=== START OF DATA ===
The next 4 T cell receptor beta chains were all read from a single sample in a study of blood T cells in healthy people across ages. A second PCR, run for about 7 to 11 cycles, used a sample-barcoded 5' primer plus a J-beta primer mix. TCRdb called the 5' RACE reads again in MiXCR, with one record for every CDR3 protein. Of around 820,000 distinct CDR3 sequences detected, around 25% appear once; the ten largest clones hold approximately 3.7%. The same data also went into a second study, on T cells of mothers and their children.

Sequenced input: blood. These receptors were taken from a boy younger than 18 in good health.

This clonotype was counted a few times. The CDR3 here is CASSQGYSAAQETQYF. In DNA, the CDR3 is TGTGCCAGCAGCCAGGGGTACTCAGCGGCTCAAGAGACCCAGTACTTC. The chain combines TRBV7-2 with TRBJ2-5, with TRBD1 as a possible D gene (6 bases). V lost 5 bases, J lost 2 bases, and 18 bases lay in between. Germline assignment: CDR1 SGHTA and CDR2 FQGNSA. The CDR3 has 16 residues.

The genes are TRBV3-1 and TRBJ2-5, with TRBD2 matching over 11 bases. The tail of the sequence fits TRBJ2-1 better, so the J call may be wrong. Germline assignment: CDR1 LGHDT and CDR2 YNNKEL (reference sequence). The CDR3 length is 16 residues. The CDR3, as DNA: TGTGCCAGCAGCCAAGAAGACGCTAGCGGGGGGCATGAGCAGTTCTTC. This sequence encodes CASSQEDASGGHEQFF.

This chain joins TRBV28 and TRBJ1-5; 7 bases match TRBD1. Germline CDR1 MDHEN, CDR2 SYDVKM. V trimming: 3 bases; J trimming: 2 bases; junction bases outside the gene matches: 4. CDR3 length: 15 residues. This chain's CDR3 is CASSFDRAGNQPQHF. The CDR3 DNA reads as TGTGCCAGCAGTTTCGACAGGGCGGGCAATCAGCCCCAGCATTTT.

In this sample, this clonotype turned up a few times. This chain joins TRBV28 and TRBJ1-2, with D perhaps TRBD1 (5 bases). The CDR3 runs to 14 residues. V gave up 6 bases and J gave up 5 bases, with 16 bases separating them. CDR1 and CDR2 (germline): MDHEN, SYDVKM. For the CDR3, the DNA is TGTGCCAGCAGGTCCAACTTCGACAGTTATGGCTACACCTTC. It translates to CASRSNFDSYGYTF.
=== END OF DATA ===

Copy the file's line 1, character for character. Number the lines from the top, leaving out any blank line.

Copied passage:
The next 4 T cell receptor beta chains were all read from a single sample in a study of blood T cells in healthy people across ages. A second PCR, run for about 7 to 11 cycles, used a sample-barcoded 5' primer plus a J-beta primer mix. TCRdb called the 5' RACE reads again in MiXCR, with one record for every CDR3 protein. Of around 820,000 distinct CDR3 sequences detected, around 25% appear once; the ten largest clones hold approximately 3.7%. The same data also went into a second study, on T cells of mothers and their children.